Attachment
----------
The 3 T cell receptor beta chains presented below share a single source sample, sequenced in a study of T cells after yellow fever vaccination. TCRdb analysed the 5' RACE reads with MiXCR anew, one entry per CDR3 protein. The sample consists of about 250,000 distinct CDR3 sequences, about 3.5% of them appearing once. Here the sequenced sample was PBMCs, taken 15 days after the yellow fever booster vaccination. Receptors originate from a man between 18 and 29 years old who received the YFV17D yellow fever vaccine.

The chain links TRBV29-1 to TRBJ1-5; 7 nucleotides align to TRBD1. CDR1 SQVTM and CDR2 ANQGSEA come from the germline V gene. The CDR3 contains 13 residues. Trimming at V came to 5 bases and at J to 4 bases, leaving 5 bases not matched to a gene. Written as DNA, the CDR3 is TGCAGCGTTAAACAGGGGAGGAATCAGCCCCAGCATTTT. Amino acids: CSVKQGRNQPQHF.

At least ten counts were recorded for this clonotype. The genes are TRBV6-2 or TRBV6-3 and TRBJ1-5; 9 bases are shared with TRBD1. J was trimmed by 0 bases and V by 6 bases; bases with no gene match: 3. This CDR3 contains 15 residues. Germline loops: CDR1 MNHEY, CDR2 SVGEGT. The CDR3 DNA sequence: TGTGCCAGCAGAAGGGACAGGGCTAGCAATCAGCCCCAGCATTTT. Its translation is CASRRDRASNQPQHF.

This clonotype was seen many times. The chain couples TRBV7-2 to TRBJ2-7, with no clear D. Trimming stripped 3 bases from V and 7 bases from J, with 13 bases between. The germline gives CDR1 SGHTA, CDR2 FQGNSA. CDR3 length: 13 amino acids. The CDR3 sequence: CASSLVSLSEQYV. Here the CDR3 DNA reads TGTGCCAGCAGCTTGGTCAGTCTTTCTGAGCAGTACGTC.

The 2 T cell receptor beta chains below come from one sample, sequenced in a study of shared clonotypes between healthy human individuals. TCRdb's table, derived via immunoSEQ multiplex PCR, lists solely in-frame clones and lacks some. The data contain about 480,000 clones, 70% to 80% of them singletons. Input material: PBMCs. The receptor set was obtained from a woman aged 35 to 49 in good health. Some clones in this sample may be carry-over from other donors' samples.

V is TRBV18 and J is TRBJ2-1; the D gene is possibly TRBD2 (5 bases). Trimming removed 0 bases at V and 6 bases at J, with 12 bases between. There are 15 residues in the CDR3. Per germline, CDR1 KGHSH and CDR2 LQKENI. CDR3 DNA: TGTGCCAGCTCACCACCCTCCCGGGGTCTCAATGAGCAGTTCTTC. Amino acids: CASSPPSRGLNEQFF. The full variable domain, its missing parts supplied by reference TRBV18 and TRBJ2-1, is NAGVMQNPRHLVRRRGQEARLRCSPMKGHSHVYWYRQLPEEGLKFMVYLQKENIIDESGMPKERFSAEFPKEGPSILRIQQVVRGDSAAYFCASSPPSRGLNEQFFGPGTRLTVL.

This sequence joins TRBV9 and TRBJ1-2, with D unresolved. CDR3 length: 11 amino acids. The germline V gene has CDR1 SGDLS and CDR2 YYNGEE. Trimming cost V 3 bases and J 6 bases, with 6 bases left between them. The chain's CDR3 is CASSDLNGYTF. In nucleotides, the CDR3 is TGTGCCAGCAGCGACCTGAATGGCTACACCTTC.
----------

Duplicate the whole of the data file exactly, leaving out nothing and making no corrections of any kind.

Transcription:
The 3 T cell receptor beta chains presented below share a single source sample, sequenced in a study of T cells after yellow fever vaccination. TCRdb analysed the 5' RACE reads with MiXCR anew, one entry per CDR3 protein. The sample consists of about 250,000 distinct CDR3 sequences, about 3.5% of them appearing once. Here the sequenced sample was PBMCs, taken 15 days after the yellow fever booster vaccination. Receptors originate from a man between 18 and 29 years old who received the YFV17D yellow fever vaccine.

The chain links TRBV29-1 to TRBJ1-5; 7 nucleotides align to TRBD1. CDR1 SQVTM and CDR2 ANQGSEA come from the germline V gene. The CDR3 contains 13 residues. Trimming at V came to 5 bases and at J to 4 bases, leaving 5 bases not matched to a gene. Written as DNA, the CDR3 is TGCAGCGTTAAACAGGGGAGGAATCAGCCCCAGCATTTT. Amino acids: CSVKQGRNQPQHF.

At least ten counts were recorded for this clonotype. The genes are TRBV6-2 or TRBV6-3 and TRBJ1-5; 9 bases are shared with TRBD1. J was trimmed by 0 bases and V by 6 bases; bases with no gene match: 3. This CDR3 contains 15 residues. Germline loops: CDR1 MNHEY, CDR2 SVGEGT. The CDR3 DNA sequence: TGTGCCAGCAGAAGGGACAGGGCTAGCAATCAGCCCCAGCATTTT. Its translation is CASRRDRASNQPQHF.

This clonotype was seen many times. The chain couples TRBV7-2 to TRBJ2-7, with no clear D. Trimming stripped 3 bases from V and 7 bases from J, with 13 bases between. The germline gives CDR1 SGHTA, CDR2 FQGNSA. CDR3 length: 13 amino acids. The CDR3 sequence: CASSLVSLSEQYV. Here the CDR3 DNA reads TGTGCCAGCAGCTTGGTCAGTCTTTCTGAGCAGTACGTC.

The 2 T cell receptor beta chains below come from one sample, sequenced in a study of shared clonotypes between healthy human individuals. TCRdb's table, derived via immunoSEQ multiplex PCR, lists solely in-frame clones and lacks some. The data contain about 480,000 clones, 70% to 80% of them singletons. Input material: PBMCs. The receptor set was obtained from a woman aged 35 to 49 in good health. Some clones in this sample may be carry-over from other donors' samples.

V is TRBV18 and J is TRBJ2-1; the D gene is possibly TRBD2 (5 bases). Trimming removed 0 bases at V and 6 bases at J, with 12 bases between. There are 15 residues in the CDR3. Per germline, CDR1 KGHSH and CDR2 LQKENI. CDR3 DNA: TGTGCCAGCTCACCACCCTCCCGGGGTCTCAATGAGCAGTTCTTC. Amino acids: CASSPPSRGLNEQFF. The full variable domain, its missing parts supplied by reference TRBV18 and TRBJ2-1, is NAGVMQNPRHLVRRRGQEARLRCSPMKGHSHVYWYRQLPEEGLKFMVYLQKENIIDESGMPKERFSAEFPKEGPSILRIQQVVRGDSAAYFCASSPPSRGLNEQFFGPGTRLTVL.

This sequence joins TRBV9 and TRBJ1-2, with D unresolved. CDR3 length: 11 amino acids. The germline V gene has CDR1 SGDLS and CDR2 YYNGEE. Trimming cost V 3 bases and J 6 bases, with 6 bases left between them. The chain's CDR3 is CASSDLNGYTF. In nucleotides, the CDR3 is TGTGCCAGCAGCGACCTGAATGGCTACACCTTC.